# proof of existence of z in x < z < y

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• May 23rd 2009, 05:11 PM
ScottO
proof of existence of z in x < z < y
If x and y are arbitrary real numbers with x < y, prove that there is at least one real z satisfying x < z < y.

At my disposal, the least-upper-bound axiom - every nonempty set S of reals bounded above has a supremum. And a handful of theorems including x > sup S - h where h > 0 and set S has a supremum.

Is my proof OK?

Let the set S be bounded above by y, so y = sup S. Let x $\in$ S and x + h = y = sup S. Then by the above theorem, there exists a z > sup S - h, therefore sup S = y > z > sup S - h = x. Q.E.D.

Thanks,
Scott
• May 23rd 2009, 05:39 PM
Sampras
Why does the fact that $S$ is bounded above by $y$ imply that $y = \sup S$?

The least upper bound property says the following: Suppose $E \subset S$ where $S$ is ordered, $E \neq \emptyset$, and $E$ is bounded above. Then $\sup E$ exists in $S$.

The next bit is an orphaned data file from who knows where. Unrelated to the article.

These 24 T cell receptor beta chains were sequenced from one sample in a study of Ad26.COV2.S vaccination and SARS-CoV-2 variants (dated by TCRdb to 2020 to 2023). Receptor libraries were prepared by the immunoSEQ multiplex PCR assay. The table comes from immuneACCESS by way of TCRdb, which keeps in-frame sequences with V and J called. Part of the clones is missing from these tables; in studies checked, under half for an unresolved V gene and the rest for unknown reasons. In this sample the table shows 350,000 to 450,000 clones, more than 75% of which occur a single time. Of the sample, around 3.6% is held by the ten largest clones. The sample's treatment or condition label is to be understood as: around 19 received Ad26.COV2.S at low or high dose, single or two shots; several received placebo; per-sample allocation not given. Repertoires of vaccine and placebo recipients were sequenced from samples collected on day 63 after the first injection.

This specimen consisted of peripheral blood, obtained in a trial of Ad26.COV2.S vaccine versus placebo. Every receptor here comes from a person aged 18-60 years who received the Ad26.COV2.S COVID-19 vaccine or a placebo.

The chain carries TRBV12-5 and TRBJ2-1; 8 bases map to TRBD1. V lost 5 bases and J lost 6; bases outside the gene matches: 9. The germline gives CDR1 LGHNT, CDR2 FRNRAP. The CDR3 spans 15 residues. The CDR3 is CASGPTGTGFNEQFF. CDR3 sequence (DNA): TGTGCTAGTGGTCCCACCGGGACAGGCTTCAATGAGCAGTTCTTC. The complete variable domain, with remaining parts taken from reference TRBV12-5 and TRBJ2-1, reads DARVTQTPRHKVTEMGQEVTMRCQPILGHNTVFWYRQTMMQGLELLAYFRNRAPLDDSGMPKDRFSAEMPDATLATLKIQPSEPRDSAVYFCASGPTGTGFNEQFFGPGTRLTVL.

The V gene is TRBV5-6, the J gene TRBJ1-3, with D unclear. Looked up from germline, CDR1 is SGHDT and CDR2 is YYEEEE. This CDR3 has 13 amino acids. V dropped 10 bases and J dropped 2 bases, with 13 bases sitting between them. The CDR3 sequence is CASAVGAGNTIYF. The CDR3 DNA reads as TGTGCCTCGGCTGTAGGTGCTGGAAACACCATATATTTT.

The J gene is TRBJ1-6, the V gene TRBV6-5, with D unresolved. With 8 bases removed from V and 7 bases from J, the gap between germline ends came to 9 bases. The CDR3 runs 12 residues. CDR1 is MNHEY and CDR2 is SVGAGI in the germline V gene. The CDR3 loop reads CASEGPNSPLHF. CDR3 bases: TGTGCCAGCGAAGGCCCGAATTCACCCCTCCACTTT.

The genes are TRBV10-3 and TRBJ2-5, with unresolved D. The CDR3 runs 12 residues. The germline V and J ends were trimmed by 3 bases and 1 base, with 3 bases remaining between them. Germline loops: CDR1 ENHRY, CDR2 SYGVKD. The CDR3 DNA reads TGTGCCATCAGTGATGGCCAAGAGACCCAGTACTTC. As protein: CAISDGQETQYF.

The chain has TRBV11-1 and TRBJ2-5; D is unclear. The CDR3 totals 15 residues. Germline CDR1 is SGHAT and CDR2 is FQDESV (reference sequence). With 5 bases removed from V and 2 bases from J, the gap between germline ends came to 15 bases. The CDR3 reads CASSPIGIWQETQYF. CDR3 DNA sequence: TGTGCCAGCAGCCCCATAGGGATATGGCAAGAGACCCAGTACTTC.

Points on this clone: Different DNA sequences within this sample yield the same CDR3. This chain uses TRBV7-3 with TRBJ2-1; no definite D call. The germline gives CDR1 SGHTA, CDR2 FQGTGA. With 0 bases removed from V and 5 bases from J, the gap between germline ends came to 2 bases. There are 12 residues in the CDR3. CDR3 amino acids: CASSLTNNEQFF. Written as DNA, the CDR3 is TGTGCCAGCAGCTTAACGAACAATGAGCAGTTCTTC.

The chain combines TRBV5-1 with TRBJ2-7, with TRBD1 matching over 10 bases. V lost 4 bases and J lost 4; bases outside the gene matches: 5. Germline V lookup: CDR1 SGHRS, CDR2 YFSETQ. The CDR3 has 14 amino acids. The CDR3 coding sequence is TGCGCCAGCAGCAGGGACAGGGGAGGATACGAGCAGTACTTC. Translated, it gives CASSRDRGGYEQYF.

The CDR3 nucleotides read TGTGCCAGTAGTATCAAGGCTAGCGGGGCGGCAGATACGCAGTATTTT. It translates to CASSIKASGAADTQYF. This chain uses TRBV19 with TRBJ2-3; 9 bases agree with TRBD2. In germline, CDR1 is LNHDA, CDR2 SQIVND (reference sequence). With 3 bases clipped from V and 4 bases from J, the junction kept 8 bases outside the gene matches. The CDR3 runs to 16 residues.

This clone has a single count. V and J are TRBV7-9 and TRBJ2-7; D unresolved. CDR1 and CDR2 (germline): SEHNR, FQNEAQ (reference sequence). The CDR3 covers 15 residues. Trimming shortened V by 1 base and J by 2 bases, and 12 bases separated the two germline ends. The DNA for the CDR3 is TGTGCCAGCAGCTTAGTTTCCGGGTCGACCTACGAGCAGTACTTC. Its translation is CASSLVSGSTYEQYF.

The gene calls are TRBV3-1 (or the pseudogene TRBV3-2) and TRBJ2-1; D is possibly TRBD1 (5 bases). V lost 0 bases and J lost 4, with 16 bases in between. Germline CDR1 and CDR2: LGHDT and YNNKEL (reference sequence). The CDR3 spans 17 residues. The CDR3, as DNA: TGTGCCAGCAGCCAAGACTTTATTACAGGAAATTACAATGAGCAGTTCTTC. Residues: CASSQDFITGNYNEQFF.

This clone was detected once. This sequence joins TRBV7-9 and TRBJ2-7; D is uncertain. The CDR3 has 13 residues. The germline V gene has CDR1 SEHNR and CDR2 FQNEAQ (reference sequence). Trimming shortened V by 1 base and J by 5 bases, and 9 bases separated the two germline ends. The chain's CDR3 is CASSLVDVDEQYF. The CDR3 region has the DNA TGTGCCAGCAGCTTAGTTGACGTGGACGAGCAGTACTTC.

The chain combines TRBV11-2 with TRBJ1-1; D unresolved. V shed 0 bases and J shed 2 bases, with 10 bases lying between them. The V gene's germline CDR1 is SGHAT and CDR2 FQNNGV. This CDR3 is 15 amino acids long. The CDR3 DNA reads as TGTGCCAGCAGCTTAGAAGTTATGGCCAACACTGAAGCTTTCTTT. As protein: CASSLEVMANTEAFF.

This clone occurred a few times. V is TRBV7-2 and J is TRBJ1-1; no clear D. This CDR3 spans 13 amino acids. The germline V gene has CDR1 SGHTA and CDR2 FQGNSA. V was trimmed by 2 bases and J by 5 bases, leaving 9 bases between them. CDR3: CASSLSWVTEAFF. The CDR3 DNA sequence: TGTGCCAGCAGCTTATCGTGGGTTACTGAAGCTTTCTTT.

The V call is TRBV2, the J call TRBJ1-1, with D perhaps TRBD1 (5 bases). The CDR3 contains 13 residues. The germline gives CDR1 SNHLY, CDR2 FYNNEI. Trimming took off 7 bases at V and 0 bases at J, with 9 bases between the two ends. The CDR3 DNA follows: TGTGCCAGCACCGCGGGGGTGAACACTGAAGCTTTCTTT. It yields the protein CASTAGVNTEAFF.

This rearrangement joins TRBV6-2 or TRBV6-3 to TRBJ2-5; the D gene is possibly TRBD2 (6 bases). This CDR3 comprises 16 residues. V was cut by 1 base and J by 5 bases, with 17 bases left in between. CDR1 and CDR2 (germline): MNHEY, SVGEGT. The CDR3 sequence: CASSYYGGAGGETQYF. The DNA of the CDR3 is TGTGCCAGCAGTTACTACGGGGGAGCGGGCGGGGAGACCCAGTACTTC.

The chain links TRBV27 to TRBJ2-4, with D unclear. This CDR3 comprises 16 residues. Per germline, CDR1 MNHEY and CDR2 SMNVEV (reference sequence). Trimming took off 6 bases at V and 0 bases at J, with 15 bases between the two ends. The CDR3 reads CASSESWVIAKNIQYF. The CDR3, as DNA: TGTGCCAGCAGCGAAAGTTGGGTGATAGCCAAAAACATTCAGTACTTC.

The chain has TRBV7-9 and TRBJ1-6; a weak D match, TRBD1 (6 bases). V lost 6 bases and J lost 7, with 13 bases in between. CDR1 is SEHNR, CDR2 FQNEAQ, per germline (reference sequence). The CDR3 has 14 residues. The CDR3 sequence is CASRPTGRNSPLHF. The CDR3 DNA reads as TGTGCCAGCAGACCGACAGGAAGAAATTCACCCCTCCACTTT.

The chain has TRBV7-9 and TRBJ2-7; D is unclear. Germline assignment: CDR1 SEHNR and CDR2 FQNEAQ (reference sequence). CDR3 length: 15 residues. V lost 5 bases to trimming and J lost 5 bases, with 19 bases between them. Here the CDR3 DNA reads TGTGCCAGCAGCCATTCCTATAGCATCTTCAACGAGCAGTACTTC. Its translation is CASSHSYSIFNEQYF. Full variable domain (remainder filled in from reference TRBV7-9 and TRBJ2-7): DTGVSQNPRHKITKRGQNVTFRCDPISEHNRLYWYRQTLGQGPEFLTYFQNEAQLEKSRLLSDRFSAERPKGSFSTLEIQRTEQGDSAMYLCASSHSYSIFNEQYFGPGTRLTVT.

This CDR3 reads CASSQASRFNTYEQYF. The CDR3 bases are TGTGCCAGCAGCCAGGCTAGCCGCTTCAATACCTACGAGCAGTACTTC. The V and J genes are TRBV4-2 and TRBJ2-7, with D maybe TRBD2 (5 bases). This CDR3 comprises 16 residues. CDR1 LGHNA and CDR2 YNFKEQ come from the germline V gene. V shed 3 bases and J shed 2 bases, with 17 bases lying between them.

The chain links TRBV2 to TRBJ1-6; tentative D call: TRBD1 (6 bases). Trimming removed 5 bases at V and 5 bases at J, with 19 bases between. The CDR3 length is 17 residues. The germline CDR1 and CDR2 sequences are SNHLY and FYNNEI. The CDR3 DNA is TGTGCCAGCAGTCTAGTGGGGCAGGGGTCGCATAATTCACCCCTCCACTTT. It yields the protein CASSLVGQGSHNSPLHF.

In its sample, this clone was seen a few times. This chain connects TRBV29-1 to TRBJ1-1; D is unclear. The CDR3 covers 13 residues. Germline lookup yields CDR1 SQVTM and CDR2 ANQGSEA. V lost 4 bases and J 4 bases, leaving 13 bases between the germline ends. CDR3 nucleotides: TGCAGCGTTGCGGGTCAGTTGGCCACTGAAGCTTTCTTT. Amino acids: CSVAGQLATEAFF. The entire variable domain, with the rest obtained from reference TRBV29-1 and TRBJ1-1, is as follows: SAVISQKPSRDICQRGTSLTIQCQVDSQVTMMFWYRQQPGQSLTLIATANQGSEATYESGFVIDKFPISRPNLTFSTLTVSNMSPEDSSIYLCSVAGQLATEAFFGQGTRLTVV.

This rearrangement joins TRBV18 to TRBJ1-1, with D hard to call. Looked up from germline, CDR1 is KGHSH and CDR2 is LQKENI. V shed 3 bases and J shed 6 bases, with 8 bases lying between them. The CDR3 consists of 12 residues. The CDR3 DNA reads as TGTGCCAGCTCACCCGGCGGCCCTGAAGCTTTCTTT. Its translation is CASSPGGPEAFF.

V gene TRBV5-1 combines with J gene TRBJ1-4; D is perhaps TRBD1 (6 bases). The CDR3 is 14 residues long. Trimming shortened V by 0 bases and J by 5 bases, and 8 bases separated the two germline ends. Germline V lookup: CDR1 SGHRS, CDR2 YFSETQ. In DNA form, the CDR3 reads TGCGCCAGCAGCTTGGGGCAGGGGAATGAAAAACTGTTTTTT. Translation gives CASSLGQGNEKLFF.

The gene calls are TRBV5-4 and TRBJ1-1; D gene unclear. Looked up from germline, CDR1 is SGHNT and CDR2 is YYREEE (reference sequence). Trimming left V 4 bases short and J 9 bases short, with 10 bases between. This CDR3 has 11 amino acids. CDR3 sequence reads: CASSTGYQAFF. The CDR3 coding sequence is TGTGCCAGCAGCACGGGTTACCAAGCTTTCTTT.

• May 23rd 2009, 06:44 PM
ScottO
Quote:

Originally Posted by Sampras
Why does the fact that $S$ is bounded above by $y$ imply that $y = \sup S$?

A little loose with my wording... you're right, it doesn't.

How's this, instead?

Let y be the least upper bound of set S, so y = sup S. Let x $\in$ S and x + h = y = sup S. Then by the above theorem, there exists a z > sup S - h, therefore sup S = y > z > sup S - h = x. Q.E.D.

Scott
• May 24th 2009, 10:54 AM
xalk
Quote:

Originally Posted by ScottO
If x and y are arbitrary real numbers with x < y, prove that there is at least one real z satisfying x < z < y.

At my disposal, the least-upper-bound axiom - every nonempty set S of reals bounded above has a supremum. And a handful of theorems including x > sup S - h where h > 0 and set S has a supremum.

Is my proof OK?

Let the set S be bounded above by y, so y = sup S. Let x $\in$ S and x + h = y = sup S. Then by the above theorem, there exists a z > sup S - h, therefore sup S = y > z > sup S - h = x. Q.E.D.

Thanks,
Scott

you want to show that real Nos are dense. This you can show in the following way:

Let x<y, then by adding x to both sides you get :

2x<y+x............................................ .......................................1

by adding y to both sides you get:

x+y<2y............................................ ........................................2

from (1) AND (2) we have :

x<(x+y)/2 <y ,so there exists z,such that x<z<y and z=(x+y)/2